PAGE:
On Aug. 15, as part of earnest efforts to avert this fate, five visitors from Ethiopia came to see me at my home in Kurohime in the Nagano Prefecture hills. Their purpose was to hold discussions together in our Afan Woodland Trust Centre and to see our woodland. We also served lunch, and I cooked dinner. The dessert was a bottle of my latest Yoichi single malt from Hokkaido, served with Antarctic ice.
Those guests were Ewnetu Bilata Debeta, director general of the Ethiopian Wildlife Conservation Authority; Berhan Gebre, deputy bureau head of the Tourism and Parks Development Bureau; Kassie Berehun from the Department of Culture and Tourism; Maru Biyadgie, the warden of the Simien Mountains National Park; and Azanaw Kefyaleu, its tourism officer. They were accompanied by experts from the Center for Advanced Tourism Studies at Hokkaido University and my old friend Dr. Maita Akio, who has done a great deal to promote sustainable ecotourism in Japan and around the world.
On the big screen in our hall I showed them pictures of forest destruction all those years back, of how we had managed to get around, and how we’d constructed various buildings despite there being no roads to bring in timber, cement or sand.
I also told them how I had gone to Asmara, the capital of Eritrea, where there was a U.S. base, to buy antibiotics on the black market to try to deal with an epidemic of typhus in the mountains. Neither the government in Addis Ababa nor foreign aid organizations would give us any help, but I just had to protect my game guards, their families and whoever else I could until the life-saving drugs ran out. And of course I never charged any of those people.
I also told our guests about the many arrests we made of poachers, illegal forest-cutters and so forth, taking them down to Debarek to have the police book them. Unfortunately, as I also recounted, every one of those people was set free through a bribe of some kind. I also told them of how beautiful and special the Simien was.
The director general gave a nice speech, saying that I was an inspiration to them, and that hardly anybody — if indeed anyone at all — could tell Ethiopians now what the Simien was like when the park was established. He asked me to return to Ethiopia, to talk to people in Addis Ababa and in the Simien. I am planning to go in January 2014 — a strange thought, because I was 27 when I became Game Warden of the Simien, and now I am 73.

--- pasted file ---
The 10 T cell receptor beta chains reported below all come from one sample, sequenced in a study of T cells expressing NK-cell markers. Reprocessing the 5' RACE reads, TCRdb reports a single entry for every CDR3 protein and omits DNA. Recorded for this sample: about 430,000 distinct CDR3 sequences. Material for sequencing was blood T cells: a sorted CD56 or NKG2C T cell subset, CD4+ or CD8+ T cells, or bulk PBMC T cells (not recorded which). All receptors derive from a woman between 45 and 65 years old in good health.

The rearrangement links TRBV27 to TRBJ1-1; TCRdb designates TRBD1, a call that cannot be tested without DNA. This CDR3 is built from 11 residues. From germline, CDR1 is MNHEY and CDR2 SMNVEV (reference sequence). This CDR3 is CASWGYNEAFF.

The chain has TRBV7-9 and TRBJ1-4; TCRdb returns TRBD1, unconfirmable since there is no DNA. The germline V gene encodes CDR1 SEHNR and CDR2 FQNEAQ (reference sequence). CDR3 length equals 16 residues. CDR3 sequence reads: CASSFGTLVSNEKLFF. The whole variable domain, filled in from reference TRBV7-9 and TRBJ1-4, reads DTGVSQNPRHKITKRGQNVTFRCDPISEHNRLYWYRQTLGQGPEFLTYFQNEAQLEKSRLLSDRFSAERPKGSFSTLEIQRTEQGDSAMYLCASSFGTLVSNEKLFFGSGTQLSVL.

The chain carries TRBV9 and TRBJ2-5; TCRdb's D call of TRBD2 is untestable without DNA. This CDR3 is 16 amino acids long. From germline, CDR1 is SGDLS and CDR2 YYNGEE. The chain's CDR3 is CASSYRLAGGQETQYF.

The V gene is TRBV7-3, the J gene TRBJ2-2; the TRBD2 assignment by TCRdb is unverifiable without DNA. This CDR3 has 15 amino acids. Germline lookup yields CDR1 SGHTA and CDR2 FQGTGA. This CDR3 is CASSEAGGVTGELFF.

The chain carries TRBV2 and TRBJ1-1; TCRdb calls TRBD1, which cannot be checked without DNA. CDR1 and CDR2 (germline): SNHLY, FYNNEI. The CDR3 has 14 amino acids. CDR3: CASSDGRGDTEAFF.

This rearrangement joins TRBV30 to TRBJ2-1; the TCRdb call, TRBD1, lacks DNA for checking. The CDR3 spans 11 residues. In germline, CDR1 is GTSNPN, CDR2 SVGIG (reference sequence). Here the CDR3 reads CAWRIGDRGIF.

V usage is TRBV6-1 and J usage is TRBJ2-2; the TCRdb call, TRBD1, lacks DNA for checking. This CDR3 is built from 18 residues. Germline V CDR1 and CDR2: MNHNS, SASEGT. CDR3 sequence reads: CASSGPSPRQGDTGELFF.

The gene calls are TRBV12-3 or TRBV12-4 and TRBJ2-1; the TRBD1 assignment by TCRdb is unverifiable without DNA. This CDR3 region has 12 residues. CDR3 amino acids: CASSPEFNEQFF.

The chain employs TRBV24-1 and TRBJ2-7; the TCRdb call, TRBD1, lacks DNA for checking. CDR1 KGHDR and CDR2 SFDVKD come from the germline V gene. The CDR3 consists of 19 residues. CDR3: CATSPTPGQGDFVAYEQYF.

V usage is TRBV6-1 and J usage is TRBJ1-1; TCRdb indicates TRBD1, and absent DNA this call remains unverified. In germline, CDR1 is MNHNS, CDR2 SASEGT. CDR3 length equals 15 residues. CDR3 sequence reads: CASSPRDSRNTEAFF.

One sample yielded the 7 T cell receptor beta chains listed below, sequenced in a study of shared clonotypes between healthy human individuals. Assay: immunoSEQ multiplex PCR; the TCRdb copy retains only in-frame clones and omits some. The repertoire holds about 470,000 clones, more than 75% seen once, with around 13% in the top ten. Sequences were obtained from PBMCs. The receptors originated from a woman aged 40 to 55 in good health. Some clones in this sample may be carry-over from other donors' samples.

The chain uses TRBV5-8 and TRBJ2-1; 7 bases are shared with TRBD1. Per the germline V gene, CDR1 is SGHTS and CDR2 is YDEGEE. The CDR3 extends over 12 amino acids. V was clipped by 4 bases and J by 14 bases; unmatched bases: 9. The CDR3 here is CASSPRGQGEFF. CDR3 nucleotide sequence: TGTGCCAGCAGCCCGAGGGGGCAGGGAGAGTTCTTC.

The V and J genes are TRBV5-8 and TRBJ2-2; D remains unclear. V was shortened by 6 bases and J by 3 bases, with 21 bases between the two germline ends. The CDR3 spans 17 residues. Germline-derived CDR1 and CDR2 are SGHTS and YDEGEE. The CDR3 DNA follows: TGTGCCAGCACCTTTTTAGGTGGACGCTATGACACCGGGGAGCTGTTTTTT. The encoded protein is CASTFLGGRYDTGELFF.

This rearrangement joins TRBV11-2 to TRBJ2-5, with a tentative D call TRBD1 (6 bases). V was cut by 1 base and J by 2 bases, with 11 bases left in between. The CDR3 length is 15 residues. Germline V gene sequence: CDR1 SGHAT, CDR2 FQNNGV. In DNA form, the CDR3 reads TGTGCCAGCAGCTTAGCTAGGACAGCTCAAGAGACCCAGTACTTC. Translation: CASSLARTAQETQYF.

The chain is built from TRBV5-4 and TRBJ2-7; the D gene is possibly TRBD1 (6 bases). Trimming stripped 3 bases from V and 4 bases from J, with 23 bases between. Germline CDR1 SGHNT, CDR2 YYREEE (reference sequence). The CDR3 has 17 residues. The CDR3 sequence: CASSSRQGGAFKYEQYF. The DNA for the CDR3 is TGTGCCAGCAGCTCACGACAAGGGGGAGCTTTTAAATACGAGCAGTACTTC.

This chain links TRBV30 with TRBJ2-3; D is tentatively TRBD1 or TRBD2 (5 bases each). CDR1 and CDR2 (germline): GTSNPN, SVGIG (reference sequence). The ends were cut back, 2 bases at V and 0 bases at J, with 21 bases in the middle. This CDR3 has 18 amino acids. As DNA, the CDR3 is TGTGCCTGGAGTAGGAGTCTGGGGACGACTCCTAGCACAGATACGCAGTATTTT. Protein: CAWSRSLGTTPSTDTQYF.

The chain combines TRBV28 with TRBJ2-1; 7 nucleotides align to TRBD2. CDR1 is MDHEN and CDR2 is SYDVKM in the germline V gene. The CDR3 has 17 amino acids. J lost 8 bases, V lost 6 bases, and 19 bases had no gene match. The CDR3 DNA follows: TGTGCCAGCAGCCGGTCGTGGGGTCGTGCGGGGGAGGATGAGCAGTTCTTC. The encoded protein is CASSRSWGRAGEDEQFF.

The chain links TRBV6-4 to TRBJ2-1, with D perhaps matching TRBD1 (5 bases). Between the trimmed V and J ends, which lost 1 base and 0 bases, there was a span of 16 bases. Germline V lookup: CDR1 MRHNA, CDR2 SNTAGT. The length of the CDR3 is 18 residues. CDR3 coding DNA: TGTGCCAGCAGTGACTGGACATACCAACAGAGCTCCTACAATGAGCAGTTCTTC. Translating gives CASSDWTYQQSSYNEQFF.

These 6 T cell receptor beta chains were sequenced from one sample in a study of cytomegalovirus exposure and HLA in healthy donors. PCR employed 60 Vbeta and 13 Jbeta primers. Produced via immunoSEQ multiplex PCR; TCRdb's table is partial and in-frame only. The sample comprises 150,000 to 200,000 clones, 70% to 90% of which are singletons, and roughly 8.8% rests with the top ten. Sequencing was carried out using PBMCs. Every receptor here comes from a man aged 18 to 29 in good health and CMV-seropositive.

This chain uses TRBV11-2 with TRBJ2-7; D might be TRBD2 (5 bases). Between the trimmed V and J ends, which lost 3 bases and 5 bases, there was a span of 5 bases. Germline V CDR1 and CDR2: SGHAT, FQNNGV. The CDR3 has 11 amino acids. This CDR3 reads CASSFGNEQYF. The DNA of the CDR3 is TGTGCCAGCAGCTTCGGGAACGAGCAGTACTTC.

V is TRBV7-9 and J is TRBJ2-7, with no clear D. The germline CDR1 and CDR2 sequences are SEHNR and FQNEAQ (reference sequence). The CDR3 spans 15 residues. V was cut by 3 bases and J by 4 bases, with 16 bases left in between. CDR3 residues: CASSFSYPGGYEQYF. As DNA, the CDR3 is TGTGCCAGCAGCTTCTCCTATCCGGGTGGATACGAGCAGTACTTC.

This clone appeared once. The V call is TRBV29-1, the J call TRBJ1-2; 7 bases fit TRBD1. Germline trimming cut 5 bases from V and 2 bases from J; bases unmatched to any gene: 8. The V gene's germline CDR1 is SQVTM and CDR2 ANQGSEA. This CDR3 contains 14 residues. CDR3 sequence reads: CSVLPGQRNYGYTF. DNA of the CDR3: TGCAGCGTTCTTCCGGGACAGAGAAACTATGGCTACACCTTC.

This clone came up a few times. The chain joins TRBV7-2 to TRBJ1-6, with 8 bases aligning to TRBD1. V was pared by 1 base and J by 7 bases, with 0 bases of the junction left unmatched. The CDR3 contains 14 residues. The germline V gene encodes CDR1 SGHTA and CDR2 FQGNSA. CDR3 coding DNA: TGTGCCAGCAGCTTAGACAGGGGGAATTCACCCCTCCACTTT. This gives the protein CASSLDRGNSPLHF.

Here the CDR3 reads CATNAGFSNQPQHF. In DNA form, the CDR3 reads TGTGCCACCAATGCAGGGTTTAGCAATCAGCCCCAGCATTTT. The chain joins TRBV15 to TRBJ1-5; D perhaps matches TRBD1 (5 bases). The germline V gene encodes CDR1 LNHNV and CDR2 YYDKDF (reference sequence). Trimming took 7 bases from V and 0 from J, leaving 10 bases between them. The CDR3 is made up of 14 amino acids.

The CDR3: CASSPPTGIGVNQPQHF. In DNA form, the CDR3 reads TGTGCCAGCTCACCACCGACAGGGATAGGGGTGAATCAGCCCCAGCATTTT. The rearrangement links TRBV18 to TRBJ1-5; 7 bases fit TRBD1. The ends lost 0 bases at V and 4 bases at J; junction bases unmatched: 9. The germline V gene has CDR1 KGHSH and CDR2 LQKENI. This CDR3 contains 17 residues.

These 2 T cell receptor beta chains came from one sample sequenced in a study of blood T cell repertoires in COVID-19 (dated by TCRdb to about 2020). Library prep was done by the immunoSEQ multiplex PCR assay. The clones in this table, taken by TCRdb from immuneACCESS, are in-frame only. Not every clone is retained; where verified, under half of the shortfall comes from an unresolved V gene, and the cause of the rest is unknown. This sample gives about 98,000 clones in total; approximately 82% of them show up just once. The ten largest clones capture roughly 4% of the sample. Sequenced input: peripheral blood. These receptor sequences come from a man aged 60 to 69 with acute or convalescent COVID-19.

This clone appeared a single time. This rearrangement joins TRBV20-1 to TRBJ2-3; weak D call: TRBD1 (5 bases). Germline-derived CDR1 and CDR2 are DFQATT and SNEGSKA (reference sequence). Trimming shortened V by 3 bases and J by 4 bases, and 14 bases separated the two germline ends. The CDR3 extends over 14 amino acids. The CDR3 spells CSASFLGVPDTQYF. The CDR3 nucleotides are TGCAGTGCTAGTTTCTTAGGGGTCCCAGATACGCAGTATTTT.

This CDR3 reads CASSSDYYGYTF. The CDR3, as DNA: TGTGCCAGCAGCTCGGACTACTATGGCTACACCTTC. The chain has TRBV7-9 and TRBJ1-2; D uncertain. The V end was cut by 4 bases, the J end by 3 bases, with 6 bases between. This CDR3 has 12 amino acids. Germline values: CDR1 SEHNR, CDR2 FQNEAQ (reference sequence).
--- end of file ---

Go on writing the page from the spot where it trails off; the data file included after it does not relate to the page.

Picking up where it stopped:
I don’t know what I will be able to achieve, but in those intervening decades I have accumulated nearly 30 years’ experience in bringing a woodland back to health, and I have traveled extensively to study forest and watershed rejuvenation, making lots friends and contacts all over the world. In fact, it was seeing what the people of my native South Wales had achieved in restoring woodland and healthy streams to an area devastated by the coal industry — coupled with my experiences in Ethiopia — that gave me the motivation and drive it’s taken to restore our Afan woodlands to healthy biodiversity.
Though I thought they’d been wasted, I realize now that those long-ago efforts to protect the forests and wildlife of the Simien have actually become the seeds of today’s renewed endeavors. Indeed, Director General Ewnetu told me himself, “What you did and tried to do was not a failure — it was a road map for what we are trying to do now.”
So all in all it was both a pleasure and an honor to receive those guests from Ethiopia — and it healed old scars, too; scars left because I’d felt my efforts there had been in vain. Back then, I truly believed in a beautiful, sustainable national park in the northern mountains of Ethiopia. I was not a would-be colonist; I wanted to help conserve the wildlife and the incredibly beautiful scenery, and to be of meaningful assistance to the proud and independent people of Ethiopia. Maybe it’s not too late.